When you say that your study caused you to realize that you had some sins to repent of, what type of things are you talking about?
As I reread the Gospel passages, Jesus’ words are much harsher than I remember. There’s a tone in some of the things that he said that are really difficult to stomach, and he says things in a way that I would not have.
Because we in America read certain passages over and over to the neglect of others, we start to believe that Jesus had a friendly tone all the time. And that there isn’t any wrath or anger or judgment. When you read it all like you are reading it for the first time, you walk away going, “Wow, he was pretty hardcore.”
Here’s what I had to repent of: I had felt the need to soften a lot of Jesus’ statements, because in my arrogance I think, “Okay Jesus, I’m not going to say that like that. Trust me, people will like you more and be more willing to accept you if I say it like this.” Obviously I’ve never said that to God. But that’s the attitude I’ve taken, and it made me sick. Who in the heck do I think I am? To think that I can make God more palatable or attractive if I try and change the tone in which he says some things. I know people say, “Well it’s just cultural this or that.” That’s garbage. People back then had a much deeper reverence for God than we do. Especially the religious community. Yet it’s to those people whom he speaks so harshly.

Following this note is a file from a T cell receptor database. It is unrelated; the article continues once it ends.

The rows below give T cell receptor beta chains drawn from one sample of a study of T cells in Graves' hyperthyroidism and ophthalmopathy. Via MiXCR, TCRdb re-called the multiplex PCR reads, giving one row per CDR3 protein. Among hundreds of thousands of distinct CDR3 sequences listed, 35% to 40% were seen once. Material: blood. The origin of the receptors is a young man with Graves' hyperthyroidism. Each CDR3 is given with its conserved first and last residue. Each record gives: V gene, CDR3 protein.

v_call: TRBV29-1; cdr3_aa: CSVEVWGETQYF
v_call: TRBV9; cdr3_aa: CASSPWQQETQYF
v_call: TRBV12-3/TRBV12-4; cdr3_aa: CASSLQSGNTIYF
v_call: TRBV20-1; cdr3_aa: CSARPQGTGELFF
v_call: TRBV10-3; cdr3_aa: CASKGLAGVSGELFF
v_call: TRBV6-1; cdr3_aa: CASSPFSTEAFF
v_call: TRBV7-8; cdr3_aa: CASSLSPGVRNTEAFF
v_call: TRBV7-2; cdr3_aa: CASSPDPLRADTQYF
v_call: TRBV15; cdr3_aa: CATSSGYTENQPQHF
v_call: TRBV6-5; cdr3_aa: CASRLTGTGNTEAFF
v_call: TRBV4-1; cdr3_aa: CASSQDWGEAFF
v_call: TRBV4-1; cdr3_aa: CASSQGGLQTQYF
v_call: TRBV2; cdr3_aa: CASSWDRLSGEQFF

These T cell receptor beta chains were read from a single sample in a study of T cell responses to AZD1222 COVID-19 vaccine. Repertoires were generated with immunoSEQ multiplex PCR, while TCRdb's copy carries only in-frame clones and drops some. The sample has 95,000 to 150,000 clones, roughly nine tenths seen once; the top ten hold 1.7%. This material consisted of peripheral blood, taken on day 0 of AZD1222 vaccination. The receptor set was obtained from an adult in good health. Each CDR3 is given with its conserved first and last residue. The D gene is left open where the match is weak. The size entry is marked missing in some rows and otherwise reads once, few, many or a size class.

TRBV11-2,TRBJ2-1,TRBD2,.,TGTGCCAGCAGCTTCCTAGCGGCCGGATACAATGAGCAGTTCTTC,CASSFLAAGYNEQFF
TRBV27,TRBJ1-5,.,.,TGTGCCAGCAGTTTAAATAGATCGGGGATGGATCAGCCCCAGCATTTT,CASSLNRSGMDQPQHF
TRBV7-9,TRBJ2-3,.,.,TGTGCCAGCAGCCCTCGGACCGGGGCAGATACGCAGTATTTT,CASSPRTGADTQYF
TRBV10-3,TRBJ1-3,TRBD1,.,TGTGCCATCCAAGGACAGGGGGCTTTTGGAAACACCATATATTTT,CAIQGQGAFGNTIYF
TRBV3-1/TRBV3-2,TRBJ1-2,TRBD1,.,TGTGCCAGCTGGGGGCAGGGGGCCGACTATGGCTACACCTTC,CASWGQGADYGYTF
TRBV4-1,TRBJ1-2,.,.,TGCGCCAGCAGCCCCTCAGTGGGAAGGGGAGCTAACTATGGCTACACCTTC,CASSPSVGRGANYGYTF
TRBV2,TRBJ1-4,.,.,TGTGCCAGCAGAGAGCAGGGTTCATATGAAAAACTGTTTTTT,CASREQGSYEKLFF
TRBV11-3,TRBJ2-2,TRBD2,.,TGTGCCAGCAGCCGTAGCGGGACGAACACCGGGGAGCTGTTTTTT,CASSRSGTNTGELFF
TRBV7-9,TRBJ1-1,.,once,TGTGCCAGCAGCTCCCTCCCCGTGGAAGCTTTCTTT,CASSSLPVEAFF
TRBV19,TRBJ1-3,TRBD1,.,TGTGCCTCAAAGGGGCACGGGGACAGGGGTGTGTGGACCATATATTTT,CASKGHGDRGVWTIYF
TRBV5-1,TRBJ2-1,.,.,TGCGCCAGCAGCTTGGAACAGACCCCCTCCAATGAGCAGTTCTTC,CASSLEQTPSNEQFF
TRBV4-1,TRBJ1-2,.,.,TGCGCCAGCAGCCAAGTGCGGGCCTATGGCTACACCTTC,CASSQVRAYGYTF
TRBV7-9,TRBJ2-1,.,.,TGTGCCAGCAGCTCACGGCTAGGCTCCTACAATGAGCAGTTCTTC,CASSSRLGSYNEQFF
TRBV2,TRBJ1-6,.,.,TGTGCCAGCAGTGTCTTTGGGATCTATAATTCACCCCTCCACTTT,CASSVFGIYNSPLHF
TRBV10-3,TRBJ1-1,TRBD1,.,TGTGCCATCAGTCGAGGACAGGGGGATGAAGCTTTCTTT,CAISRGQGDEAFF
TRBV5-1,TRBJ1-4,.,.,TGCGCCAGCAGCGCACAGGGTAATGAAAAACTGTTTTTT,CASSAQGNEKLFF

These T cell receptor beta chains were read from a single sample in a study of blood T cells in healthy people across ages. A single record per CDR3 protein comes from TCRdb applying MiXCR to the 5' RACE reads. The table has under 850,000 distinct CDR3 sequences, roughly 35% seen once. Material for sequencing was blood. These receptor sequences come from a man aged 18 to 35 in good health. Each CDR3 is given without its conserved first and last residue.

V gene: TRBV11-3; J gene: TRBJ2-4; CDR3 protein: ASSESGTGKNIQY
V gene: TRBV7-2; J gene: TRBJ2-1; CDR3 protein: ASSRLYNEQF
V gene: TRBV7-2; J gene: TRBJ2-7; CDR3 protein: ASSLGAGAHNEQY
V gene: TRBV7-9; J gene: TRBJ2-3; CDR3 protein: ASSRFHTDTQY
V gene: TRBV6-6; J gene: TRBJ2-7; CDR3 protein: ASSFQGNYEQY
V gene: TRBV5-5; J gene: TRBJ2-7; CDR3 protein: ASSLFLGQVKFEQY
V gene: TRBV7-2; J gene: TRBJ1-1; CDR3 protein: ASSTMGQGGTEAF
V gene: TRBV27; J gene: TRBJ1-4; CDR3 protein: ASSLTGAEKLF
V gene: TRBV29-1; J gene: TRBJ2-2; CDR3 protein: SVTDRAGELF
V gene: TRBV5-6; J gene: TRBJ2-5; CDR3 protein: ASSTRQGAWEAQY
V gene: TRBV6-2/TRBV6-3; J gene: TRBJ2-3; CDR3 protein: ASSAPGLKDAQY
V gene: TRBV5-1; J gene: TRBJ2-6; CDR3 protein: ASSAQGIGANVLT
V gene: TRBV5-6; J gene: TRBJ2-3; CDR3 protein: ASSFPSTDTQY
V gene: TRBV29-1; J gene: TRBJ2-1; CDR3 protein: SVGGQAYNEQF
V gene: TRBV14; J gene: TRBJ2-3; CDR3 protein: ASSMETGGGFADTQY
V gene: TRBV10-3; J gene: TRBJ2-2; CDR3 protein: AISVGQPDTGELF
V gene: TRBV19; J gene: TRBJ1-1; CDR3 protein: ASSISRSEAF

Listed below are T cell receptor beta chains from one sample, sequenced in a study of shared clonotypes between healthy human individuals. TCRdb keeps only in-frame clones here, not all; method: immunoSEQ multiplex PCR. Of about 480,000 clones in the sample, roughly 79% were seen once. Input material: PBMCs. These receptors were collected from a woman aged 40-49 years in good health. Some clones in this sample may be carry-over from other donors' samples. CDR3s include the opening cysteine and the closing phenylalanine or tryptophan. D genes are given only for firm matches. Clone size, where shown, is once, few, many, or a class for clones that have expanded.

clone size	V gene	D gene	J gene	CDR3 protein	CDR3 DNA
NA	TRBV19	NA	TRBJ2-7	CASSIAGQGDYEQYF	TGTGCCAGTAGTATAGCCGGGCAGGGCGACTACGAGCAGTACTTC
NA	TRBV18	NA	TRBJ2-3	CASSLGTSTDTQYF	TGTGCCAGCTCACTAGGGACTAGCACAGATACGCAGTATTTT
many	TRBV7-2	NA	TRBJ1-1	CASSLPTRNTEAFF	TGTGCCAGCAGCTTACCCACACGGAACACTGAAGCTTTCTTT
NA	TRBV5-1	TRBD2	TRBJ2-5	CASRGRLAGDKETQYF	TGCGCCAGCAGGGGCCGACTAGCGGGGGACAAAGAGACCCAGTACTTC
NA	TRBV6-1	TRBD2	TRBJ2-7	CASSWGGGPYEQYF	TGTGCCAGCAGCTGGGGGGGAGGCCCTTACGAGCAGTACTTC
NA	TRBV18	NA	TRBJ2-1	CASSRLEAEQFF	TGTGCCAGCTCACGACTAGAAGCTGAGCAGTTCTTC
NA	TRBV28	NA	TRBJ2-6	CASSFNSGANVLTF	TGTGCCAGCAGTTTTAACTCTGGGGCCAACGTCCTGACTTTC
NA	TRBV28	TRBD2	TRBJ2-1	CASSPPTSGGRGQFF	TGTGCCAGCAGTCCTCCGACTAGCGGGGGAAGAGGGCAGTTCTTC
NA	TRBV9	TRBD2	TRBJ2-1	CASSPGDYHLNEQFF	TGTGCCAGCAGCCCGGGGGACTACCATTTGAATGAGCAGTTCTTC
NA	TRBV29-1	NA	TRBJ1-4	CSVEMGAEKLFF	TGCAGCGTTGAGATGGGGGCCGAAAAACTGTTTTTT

What in the world would he say to us today? I don’t think it’d be a softer message. I had to come before God and say, “Lord I feel sick.” And I confessed to Mark [Beuving, who edited the book] and Preston [Sprinkle, the coauthor] as we were working on the book, “I confess to you guys, I confess to the church, I know I have backed away from certain things because of my arrogance. I thought I could attract more people to Jesus by hiding certain things about him.” I had to confess my arrogance.
Read the rest of the interview here.